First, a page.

This is a brief review of Travis Bagwell’s “Awaken Online 3: Evolution”. As noted, this is the 3rd book in the ‘Awaken Series” and is categorized as a science fiction litRPG.
A simplified graph of the major plot points in this title can be seen above. This is the third book in the series, and I was really looking forward to seeing what came after the cliffhanger in the end of book two, where the main protagonist murders two individuals in the real (i.e. non-game) world. Although the book quickly transitions into the game world, the opening was a little disjointed, and I felt a bit of confusion that second-degree murder was treated with such a laissez-faire attitude — it had virtually no bearing on the main character’s day-to-day actions, and certainly didn’t preclude him from extensively interacting with the AI after his initial trepidations.
One thing that I really enjoyed was seeing the plot progression of the series itself — the main motif that the book presents is how the main character finds himself and aligns with his mentor / in-game deity, and this book did a great job on illustrating a concrete progression (i.e. finding the grimoire and becoming more powerful). There’s a bunch of subplots in this book, with the most memorable ones including (1) the progression of the villain Alex and (2) the backstory dealings of Claire and her efforts to expose the artificial intelligence power in the game world. There’s a fair amount of interpersonal drama between the protagonist and his aunt and friends, but I thought this was handled very well.
In retrospect, the author appears to be exceptionally good at drawing an amazing environment — the world seems really believable and the descriptions of the dungeons and various game areas were perfect. It was a nice change of pace to break out of the gloomy setting of the undead and head out to coastal areas and lush jungles. One setting that I particularly liked was the puzzle room in one of the dungeons. Most litRPG titles that I’ve read don’t have a puzzle scene, which is unusual compared to most video games, which often have at least one box puzzle (I’m looking at you Prince of Persia). To be honest, it was a little cathartic to see the exacerbation faced by the protagonist when faced with one of these puzzles. I was a little surprised that the protagonist was allowed to use non-standard game mechanics to defeat the puzzle (i.e. importing search algorithms), but similar things have been done in other titles (Gam3).
One setting issue that I found rather jarring was the fact that the story was specifically set in the year 2076, rather than the ‘vague future’. In book two, there’s a reference that the main protagonist is being paid $3,000 per month for an exclusive streaming contract, which Is only worth about $800 in money today assuming an inflation rate of 2.5% — this comes to an annual inflation adjusted salary of about $10,000 per year, which is I believe below the poverty line. Storywise, this is significant, since it breaks character to see the protagonist jump from a undercompensated gig worker to someone with fully paid room and board in a 5-star hotel. I’m also not quite sure that it’s appropriate for Alex to have a gas-powered car in 2076, but maybe that’s just me.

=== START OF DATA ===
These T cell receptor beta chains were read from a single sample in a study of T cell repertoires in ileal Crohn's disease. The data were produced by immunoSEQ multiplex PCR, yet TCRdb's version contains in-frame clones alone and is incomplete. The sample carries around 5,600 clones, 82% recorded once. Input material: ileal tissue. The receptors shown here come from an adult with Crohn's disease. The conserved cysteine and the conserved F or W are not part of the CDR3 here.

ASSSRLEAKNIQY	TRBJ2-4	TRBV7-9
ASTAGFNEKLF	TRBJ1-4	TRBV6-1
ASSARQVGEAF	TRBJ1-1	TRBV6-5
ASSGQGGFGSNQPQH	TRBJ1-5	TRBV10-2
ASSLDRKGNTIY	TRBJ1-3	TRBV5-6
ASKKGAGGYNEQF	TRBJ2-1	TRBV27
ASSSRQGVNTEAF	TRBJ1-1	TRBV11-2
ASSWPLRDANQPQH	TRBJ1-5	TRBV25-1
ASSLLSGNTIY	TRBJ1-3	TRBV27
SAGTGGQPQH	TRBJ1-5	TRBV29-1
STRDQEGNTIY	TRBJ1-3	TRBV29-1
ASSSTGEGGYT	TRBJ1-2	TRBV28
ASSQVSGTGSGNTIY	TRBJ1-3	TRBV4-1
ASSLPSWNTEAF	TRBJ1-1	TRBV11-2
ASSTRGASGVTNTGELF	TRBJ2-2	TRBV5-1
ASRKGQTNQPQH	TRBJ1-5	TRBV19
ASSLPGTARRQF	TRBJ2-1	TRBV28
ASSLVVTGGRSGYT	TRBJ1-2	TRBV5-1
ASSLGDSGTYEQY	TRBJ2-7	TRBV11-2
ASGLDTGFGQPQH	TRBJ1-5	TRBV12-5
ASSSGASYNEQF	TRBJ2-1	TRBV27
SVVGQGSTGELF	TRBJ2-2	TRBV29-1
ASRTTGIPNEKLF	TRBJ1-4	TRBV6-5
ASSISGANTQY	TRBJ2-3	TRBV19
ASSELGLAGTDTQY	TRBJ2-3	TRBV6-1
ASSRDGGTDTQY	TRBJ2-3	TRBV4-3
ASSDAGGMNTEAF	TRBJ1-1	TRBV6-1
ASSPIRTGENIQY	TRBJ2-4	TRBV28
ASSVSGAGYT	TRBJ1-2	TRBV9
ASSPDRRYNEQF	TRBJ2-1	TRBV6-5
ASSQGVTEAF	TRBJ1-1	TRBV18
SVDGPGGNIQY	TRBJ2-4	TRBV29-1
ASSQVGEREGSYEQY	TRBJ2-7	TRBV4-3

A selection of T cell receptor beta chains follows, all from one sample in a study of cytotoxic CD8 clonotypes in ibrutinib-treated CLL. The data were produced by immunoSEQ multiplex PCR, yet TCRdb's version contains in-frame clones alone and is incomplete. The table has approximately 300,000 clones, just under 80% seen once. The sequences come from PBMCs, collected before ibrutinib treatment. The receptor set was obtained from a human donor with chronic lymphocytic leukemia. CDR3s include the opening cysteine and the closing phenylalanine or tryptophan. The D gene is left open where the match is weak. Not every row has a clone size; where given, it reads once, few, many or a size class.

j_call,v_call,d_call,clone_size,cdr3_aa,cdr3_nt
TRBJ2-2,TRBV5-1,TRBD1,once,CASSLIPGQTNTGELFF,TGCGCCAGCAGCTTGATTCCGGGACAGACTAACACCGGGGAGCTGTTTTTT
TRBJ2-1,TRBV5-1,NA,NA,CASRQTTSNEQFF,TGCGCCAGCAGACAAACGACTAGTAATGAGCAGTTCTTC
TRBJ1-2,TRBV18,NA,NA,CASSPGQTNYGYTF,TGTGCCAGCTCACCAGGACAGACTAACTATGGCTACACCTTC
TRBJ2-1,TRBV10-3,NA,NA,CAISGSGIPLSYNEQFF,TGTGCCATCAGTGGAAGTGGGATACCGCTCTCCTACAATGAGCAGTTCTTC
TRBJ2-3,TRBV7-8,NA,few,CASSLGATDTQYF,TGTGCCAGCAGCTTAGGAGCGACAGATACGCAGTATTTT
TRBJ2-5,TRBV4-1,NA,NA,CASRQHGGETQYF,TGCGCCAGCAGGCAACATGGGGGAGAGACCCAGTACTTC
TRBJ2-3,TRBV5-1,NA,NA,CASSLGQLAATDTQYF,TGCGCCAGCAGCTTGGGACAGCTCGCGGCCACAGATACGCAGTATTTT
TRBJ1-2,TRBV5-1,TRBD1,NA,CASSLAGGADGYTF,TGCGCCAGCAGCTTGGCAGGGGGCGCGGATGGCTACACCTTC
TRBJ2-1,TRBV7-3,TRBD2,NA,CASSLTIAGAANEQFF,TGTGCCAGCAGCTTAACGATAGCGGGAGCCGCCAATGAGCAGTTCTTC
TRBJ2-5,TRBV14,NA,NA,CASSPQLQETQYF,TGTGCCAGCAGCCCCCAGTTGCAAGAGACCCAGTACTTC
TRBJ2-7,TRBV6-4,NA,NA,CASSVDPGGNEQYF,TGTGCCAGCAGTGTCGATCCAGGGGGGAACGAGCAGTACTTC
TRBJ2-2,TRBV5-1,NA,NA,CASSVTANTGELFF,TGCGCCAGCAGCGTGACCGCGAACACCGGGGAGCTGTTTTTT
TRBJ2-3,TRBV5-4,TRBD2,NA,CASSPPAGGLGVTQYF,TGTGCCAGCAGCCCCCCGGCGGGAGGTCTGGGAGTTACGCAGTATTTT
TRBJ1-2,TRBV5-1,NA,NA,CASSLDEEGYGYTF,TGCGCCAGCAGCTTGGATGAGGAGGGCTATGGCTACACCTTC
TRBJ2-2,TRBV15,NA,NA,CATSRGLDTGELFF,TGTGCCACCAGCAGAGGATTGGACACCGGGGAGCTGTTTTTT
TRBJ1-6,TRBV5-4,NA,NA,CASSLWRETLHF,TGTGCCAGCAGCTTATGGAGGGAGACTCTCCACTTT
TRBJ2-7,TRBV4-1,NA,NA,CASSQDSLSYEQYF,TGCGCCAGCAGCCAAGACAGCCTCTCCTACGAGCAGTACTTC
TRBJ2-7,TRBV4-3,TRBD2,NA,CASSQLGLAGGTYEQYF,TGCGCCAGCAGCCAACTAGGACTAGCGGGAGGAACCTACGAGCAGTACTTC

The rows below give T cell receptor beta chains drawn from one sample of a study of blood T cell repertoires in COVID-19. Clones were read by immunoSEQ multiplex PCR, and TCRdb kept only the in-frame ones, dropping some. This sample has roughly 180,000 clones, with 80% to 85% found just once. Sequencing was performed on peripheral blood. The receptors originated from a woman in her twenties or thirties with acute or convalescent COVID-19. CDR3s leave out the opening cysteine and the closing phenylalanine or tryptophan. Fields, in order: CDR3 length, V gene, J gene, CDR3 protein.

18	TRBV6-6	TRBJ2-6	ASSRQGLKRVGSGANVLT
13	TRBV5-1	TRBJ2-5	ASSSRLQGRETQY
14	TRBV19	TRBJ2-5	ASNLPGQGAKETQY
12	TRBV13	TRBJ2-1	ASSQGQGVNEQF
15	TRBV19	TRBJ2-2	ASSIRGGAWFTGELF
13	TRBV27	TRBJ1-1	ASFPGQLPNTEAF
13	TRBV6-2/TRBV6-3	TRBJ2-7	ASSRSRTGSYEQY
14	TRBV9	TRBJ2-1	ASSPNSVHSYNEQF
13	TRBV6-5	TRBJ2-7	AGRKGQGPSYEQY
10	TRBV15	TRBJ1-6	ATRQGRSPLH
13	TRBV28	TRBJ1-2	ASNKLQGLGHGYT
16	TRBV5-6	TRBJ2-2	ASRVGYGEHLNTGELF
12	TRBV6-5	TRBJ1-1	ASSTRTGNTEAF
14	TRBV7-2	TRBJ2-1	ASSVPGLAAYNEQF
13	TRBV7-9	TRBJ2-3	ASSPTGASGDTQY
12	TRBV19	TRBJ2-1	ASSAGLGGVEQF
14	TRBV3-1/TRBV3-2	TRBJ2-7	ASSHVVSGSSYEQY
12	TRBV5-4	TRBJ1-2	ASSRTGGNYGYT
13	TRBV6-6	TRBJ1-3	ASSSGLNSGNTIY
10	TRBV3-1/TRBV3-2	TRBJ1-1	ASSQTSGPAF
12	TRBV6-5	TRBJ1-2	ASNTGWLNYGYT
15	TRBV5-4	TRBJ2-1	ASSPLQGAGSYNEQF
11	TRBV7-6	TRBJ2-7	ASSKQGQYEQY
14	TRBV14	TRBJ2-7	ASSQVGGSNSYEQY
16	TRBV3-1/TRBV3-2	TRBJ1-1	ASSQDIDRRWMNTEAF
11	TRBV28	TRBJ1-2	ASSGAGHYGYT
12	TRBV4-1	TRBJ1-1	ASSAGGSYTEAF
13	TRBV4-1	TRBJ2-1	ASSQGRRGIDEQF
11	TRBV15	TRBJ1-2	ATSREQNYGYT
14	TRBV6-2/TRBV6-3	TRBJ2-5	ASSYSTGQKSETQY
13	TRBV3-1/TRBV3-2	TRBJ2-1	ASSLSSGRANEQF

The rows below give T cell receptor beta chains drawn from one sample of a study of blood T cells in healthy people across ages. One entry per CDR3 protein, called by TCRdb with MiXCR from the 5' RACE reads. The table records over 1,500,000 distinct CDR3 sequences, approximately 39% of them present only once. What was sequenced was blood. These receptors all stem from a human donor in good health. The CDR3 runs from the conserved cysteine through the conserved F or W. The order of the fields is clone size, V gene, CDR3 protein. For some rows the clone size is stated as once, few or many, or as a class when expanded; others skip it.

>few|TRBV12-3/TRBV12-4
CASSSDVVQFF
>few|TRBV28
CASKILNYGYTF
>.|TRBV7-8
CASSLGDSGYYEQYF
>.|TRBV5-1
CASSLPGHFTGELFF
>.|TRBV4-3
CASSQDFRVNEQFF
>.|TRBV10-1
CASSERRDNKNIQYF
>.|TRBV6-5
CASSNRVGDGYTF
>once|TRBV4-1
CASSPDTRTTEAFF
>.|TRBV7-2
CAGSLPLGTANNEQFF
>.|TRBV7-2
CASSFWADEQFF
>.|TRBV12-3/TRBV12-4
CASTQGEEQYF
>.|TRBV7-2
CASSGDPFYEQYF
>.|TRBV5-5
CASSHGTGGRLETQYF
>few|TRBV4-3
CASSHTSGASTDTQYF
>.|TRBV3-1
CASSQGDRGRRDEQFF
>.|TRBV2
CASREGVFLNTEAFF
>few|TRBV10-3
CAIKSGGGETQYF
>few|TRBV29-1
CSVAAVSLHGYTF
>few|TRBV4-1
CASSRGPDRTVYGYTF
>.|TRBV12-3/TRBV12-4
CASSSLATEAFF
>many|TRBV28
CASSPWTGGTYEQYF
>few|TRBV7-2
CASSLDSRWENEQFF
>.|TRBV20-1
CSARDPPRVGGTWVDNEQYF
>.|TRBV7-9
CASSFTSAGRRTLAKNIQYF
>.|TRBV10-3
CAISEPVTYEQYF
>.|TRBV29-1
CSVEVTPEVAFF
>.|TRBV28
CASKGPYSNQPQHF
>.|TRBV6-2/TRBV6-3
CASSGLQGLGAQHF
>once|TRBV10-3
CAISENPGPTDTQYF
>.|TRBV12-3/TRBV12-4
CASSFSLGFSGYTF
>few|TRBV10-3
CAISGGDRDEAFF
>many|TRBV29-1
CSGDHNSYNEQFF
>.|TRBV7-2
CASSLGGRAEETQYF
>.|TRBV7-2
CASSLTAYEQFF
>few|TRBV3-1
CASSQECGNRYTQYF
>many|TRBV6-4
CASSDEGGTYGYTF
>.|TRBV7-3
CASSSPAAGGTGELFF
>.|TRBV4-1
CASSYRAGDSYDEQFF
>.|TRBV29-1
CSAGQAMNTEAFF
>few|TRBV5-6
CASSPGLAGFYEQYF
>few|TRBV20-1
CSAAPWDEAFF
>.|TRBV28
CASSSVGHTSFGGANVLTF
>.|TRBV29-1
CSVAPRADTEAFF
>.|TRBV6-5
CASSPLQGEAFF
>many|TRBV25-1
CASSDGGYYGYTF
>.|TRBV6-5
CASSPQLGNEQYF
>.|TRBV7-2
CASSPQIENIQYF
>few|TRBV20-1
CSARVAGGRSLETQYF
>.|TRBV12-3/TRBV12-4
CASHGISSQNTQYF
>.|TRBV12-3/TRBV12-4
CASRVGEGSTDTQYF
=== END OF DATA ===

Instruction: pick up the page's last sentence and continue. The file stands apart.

The characters in this title are fantastic. In particular, I enjoyed seeing the protagonist mature, and take pretty inventive approaches to combat. I also liked to see how the nemesis Alex is steadily pushed down the villain pathway, but I’m not sure if the ‘hearing voices in real-life’ is intended to illustrate increasing an increasing proclivity to sociopathic behavior or simply a harbinger to schizophrenia. Out of all the characters in this title, the most memorable character for me is Claire — she is sidelined to a relative degree in the past two books, but she really shines as the Dolores Umbridge of this title. I’m quite looking to see how she develops in the sequel. Many of the side in-game characters were fantastic, and I particularly liked the protagonist’s mentor (for his pensieve-like sessions) as well as the Tentacled Horror (what a great battle scene).
This book was definitely a page-turner — I finished the whole book in about two days. The pacing was perfect and the text flowed very well. The multiple POVs were easy to read, and I actually found the change of scene from the protagonist to Alex and Claire to be refreshing. Paragraphs were well-formatted, and grammar was perfect.
Overall, this book was great. Although it was hard to believe that the real-life murders that the protagonist committed didn’t interfere with his career as a gaming streamer, the book is well-written, enjoyable, and very interesting. Definitely recommend.